Bellevue and six other Eastside communities are advocating state officials to replace the existing State Route 520 floating bridge with a new, six-lane bridge that would accommodate high-occupancy vehicles and a future mass transit system.
"The 520 bridge and corridor are critical links to the entire Puget Sound region's transportation network," Mayor Grant Degginger said Monday. "Bellevue and our neighboring cities are united in our vision for the new bridge and the corridor, and the urgency of both becoming a reality."
The communities signing the interest statement endorsing a six-lane bridge include Bellevue, Redmond, Kirkland, Clyde Hill, Medina, Yarrow Point and Hunts Point. All cities pledge to work with the state to minimize neighborhood impacts caused by the improvements, including addressing noise impacts and developing a construction mitigation plan with state transportation officials.
The interest statement was formally approved Monday night by the Bellevue City Council and comes several weeks following release by state transportation officials of a draft environmental impact statement indicating a six-lane corridor would carry far more people that a four-lane alternative, and that new HOV lanes would provide the main benefit.
Puget Sound region voters are expected to go to the polls in fall, 2007, to determine the fate of a package of regional transportation improvements including the 520 bridge and corridor improvements.
The package will also ask voters to approve construction of a light rail high-capacity transit system that would operate from Seattle across Interstate 90 to Bellevue and Redmond.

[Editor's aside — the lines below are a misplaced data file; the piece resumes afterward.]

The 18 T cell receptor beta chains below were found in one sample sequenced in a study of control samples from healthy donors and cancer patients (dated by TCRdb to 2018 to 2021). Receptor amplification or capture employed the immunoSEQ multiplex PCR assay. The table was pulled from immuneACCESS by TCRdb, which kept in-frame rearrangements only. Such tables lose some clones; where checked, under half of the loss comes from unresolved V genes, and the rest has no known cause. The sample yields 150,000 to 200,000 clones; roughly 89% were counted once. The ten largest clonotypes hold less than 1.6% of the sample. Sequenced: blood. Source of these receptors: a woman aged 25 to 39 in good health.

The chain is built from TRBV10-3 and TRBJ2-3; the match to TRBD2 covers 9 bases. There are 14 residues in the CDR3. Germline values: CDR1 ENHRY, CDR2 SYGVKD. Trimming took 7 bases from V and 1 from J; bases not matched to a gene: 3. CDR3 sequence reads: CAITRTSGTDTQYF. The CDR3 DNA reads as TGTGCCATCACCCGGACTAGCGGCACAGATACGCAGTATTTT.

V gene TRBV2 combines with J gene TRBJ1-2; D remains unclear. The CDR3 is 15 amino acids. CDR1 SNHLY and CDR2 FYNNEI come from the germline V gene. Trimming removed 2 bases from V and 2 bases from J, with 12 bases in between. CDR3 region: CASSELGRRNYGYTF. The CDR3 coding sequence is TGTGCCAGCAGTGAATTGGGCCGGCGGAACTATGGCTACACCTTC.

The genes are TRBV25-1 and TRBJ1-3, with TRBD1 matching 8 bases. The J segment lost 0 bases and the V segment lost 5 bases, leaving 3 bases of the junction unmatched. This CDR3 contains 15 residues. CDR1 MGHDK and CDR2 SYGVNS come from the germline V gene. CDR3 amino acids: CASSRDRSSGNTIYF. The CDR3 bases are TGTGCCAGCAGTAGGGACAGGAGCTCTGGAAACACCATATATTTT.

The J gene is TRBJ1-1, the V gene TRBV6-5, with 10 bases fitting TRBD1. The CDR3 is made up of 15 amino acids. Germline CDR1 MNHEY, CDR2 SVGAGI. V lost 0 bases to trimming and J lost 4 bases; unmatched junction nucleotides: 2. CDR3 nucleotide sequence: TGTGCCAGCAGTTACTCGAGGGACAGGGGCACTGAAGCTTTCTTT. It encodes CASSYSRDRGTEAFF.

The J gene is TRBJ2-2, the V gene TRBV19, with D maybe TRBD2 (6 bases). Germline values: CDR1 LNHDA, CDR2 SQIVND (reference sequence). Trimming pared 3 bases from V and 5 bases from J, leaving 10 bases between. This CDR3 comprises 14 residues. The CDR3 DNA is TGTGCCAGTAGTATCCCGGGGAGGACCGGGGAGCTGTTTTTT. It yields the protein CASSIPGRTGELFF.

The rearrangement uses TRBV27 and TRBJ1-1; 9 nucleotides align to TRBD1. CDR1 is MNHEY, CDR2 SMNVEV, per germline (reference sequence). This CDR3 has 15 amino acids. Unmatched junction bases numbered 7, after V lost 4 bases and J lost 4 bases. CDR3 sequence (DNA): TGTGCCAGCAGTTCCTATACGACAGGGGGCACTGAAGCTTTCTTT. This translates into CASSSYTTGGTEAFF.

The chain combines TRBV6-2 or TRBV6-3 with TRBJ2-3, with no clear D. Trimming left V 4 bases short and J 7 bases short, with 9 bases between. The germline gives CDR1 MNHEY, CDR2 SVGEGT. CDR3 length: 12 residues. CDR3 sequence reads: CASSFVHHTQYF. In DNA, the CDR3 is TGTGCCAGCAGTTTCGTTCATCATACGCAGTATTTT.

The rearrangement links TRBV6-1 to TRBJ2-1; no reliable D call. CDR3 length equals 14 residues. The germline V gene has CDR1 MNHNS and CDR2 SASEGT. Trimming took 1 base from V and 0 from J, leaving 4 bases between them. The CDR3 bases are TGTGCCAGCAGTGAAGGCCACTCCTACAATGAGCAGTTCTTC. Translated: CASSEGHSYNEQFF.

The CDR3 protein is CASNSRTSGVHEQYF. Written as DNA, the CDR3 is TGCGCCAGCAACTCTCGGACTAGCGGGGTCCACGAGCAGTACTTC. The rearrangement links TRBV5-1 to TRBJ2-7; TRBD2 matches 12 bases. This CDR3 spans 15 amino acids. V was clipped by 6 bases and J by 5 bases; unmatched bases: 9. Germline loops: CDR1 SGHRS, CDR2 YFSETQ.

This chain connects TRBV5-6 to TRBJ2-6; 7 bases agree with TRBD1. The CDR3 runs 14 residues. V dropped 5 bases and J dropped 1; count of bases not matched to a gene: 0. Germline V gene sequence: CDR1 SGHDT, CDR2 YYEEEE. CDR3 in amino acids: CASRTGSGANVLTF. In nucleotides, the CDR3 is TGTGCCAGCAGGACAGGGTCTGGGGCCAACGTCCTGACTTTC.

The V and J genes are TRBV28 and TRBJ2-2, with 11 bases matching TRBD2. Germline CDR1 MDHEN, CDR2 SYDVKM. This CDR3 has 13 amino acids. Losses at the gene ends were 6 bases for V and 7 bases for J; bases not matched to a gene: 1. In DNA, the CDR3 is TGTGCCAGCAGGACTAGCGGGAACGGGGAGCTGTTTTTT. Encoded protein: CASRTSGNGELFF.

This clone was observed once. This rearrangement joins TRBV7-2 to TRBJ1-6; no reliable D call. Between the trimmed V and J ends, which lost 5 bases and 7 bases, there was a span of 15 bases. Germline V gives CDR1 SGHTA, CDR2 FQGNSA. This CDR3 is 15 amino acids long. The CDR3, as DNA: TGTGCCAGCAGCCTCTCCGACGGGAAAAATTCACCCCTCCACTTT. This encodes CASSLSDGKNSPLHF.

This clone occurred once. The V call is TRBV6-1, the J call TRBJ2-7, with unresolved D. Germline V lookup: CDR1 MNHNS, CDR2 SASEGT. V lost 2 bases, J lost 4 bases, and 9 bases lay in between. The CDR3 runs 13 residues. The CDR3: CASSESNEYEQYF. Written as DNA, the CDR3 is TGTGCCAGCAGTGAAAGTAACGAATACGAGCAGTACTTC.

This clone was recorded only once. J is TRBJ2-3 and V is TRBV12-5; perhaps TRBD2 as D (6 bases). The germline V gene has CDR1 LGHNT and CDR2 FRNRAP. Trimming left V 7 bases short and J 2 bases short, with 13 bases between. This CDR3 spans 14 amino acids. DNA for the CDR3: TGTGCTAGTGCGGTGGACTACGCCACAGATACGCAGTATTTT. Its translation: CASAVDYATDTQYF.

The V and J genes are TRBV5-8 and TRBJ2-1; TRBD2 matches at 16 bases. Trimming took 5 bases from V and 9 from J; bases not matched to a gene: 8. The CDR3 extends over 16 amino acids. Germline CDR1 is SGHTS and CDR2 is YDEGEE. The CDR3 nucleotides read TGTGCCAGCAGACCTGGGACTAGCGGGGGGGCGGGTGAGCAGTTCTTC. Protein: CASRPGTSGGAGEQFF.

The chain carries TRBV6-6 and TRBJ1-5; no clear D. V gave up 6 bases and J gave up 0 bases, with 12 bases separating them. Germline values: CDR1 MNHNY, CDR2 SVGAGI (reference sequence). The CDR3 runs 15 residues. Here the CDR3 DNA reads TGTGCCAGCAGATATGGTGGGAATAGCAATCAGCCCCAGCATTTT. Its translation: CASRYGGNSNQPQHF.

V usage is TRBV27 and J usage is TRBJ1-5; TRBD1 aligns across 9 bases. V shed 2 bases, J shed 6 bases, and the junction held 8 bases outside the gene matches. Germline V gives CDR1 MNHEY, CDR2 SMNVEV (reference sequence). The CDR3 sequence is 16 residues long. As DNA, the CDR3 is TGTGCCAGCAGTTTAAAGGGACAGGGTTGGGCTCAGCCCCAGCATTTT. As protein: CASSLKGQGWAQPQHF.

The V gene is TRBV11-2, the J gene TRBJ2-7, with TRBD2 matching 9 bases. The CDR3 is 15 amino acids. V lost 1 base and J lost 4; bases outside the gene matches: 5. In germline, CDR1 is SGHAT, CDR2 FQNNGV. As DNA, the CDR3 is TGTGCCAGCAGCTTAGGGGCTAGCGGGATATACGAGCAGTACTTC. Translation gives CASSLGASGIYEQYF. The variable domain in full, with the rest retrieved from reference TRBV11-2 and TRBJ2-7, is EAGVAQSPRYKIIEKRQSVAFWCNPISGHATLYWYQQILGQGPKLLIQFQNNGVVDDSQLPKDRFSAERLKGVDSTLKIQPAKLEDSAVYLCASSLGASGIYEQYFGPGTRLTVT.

In their 520 interest statement, the eastside cities also urge Sound Transit, state transportation officials, the City of Seattle, the University of Washington and affected Seattle neighborhoods to reach agreement on design options and transit access to allow the bridge replacement and corridor improvements to move forward without delay.
The interest statement calls for state transportation officials to meet its current schedule and issue a final EIS for the 520 improvements in 2007, with the project going out for construction bids in 2009. The cities also pledge to actively work to secure necessary funding to implement the improvements.
The interest statement supports a "preferred alternative" with six key points, including:
- A six-lane SR 520 bridge replacement and HOV option (two general-purpose lanes and one new HOV lane in each direction);
- A system of freeway-to-freeway HOV connections at SR 520/I-5 and SR 520/I-405;
- Direct transit access at 108th Avenue NE;
- A State Route 520 bridge and corridor designed and sized to incorporate HCT, with adequate right of way to accommodate the required footprint of HCT and a reconstructed east high-rise that can structurally accommodate HCT.
- Retention of bus transit flyer stops between the SR 520 Bridge and I-405 as long as HCT can be accommodated in the future;
- A bicycle and pedestrian path across the SR 520 Bridge and throughout the corridor from I-5 to SR 202, providing a continuous, seamless bicycle/pedestrian path.
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